24 Mar

VRI Data Analysis Questions

23 Mar

VRI Data Analysis

DEM-TIN definitions

23 Feb

Elevation: Elevation is the height of a geographic location above a reference point, most commonly a reference geoid.

h(GPS)=H (levelling) + N

Slope: The slope of a line describes its steepness. A Higher slope value indicates a steeper incline. Slope is defined as the ratio of rise over run.

Z-values: The value for a given surface location that represents an attribute other than position.

Triangulation: Triangulation is the process determining the location of a point by measuring angles to it from points at either end of a fixed baseline. The point can then be fixed as the third point of a triangle with one known side and two known angles.

Resolution: Resolution can be defined as the amount of information shown on a screen, whether it is digital pixels or analog lines. The more lines or pixels the image possesses, the greater the image quality.

Zone: An area or a region distinguished from adjacent parts by a distinctive feature or characteristic.

Raster: A method of storing, representing or displaying spatial data in digital form. Consists of using cell data arranged in a regular grid pattern in which each unit within the grid is assigned an identifying value based on its characteristics.

Contiguous data: Contiguous data is data that is moved or stored in a solid uninterrupted block. Contiguous data can be accessed more quickly than data that is stored in fragments because fewer operations will be required.

Mass points: An irregularly distributed sample point, with an x-, y-, and z-value, used to build a TIN. Mass points are chosen to capture the more important variations in the shape of the surface being modeled.

TIN: The TIN model represents a surface as a set of contiguous, non-overlapping triangles. Within each triangle the surface is represented by a plane. The triangles are made from a set of points called mass points.


File types

21 Feb

.dwg: (drawing) is a binary file format used for storing two or three dimensional design data and metadata. Developed by Autodesk, Open Design Alliance and others. Type of format: CAD

.dxf: AutoCAD DXF (Drawing Interchange Format, or Drawing Exchange Format) is a CAD data file format for enabling data interoperability between AutoCAD and other programs. Developed by Autodesk. Type of format: CAD data exchange.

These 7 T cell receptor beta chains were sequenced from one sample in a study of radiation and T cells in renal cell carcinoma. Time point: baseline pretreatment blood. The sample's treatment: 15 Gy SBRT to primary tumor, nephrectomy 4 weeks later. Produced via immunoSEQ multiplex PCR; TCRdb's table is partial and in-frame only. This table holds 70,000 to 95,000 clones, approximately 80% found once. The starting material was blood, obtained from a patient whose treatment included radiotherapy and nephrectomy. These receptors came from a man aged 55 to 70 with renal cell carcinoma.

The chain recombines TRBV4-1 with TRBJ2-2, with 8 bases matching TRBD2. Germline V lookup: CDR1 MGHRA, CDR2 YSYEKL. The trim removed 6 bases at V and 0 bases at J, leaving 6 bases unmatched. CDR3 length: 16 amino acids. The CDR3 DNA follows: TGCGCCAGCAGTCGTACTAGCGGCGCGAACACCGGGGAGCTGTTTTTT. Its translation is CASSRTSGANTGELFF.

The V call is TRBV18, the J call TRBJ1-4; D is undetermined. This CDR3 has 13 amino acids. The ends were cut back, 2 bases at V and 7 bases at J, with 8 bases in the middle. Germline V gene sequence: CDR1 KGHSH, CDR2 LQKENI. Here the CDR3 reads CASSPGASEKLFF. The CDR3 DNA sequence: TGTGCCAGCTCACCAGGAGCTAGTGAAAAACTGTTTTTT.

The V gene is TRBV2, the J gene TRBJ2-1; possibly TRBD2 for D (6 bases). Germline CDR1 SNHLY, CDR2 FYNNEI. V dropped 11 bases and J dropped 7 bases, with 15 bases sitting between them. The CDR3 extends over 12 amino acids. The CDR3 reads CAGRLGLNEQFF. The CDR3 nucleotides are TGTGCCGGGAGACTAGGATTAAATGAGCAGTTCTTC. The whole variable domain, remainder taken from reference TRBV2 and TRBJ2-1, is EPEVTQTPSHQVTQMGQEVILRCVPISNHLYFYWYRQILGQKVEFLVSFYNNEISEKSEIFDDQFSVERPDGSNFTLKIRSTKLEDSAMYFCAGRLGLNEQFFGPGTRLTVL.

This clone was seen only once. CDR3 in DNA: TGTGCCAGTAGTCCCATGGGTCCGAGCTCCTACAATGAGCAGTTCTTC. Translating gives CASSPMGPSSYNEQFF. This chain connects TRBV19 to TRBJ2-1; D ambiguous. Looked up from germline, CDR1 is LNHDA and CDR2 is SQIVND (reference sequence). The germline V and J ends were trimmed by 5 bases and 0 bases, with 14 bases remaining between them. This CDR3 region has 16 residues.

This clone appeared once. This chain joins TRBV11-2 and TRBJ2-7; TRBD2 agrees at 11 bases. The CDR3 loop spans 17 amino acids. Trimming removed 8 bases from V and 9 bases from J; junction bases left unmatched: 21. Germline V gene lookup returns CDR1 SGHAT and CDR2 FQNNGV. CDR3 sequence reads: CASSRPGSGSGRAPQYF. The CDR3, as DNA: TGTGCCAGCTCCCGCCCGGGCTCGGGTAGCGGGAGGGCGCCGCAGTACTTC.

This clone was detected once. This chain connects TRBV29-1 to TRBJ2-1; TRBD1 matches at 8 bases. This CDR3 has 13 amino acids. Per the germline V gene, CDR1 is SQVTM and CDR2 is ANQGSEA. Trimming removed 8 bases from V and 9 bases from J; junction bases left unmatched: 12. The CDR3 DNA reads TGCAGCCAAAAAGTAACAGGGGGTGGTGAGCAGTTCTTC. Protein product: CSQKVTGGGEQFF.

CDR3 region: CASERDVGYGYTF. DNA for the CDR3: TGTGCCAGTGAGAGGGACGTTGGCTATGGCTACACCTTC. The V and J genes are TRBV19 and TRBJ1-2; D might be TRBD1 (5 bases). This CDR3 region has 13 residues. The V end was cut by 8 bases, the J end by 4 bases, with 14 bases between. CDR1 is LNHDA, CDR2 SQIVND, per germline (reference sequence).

.dwf: Desing Web Format (DWF) is a secure file format for the efficient distribution and communication of rich desing data to anyone who needs to view, review, or print desing files. Developed by Autodesk. Type of format: CAD

.dgn: (Design) is the name used for CAD file formats supported by Bentlry Systems’ MicroStation and Intergraph’s Interactive Graphics Desing System (IGDS) CAD programs.

.txt: A text file is a kind of computer file that is structures as a sequence of lines. Text file refers to a type of container, while plain text refers to a type of content. Text files can contain plain text, but they are not limited to such.

.asc: Files with an extension of “ASC” are usually ASCII text files which offer basic word development functionality, similar to the .txt file format. ASC files can be viewed and edited using a text editor For Windows, while double-clicking an “ASC” file does not normally open Notepad, these files can normally be viewed with such a tool.

.xml: Extensible Markup Language (CML) is a set of rules for encoding documents in machine-readable form. Developed by World Wide Web Consortium. Type of format: Markup language

.gml: Geography Markup Language (GML) is the XML grammar defined by the Open Geospatial Consortium (OGC) to express geographical features. Type of format: Geographic Information System.

.kml: Keyhole Markup Language (KML) is an XML schema for expressing geographic annotation and visualization within internet-based, two-dimensional maps and three-dimensional Earth browsers. Developed by Keyhole, Inc. and Google. Type of format: Geographic Information System.

.kmz Keyhole Markup Language files when compressed.


16 Feb


Generalisation questions

16 Feb

Why is generalization necessary?

Generalization is necessary because it reduces cost and simplifies detail for ease of comprehension.

How is it related to map scale?

As the scale decreases the ammount of detail shown is reduced.

What happens to point, line and area features as scale decreases?

Details are simplified, smaller details begin to dissapear as you reduce your scale. Dimensionality may eventually collapse.

What is the difference between selection and simplication?

In simplification, as scale goes down features eventually will lose dimensionality. Selection dictates which elements will remain, details vary depending on scale

What are the three types of data catagorisation (classification)?

Nominal, interval and ordinal


15 Feb´╗┐


15 Feb

Geoprocessing Questions

14 Feb

What is Geoprocessing

Joining and relating tables Questions

10 Feb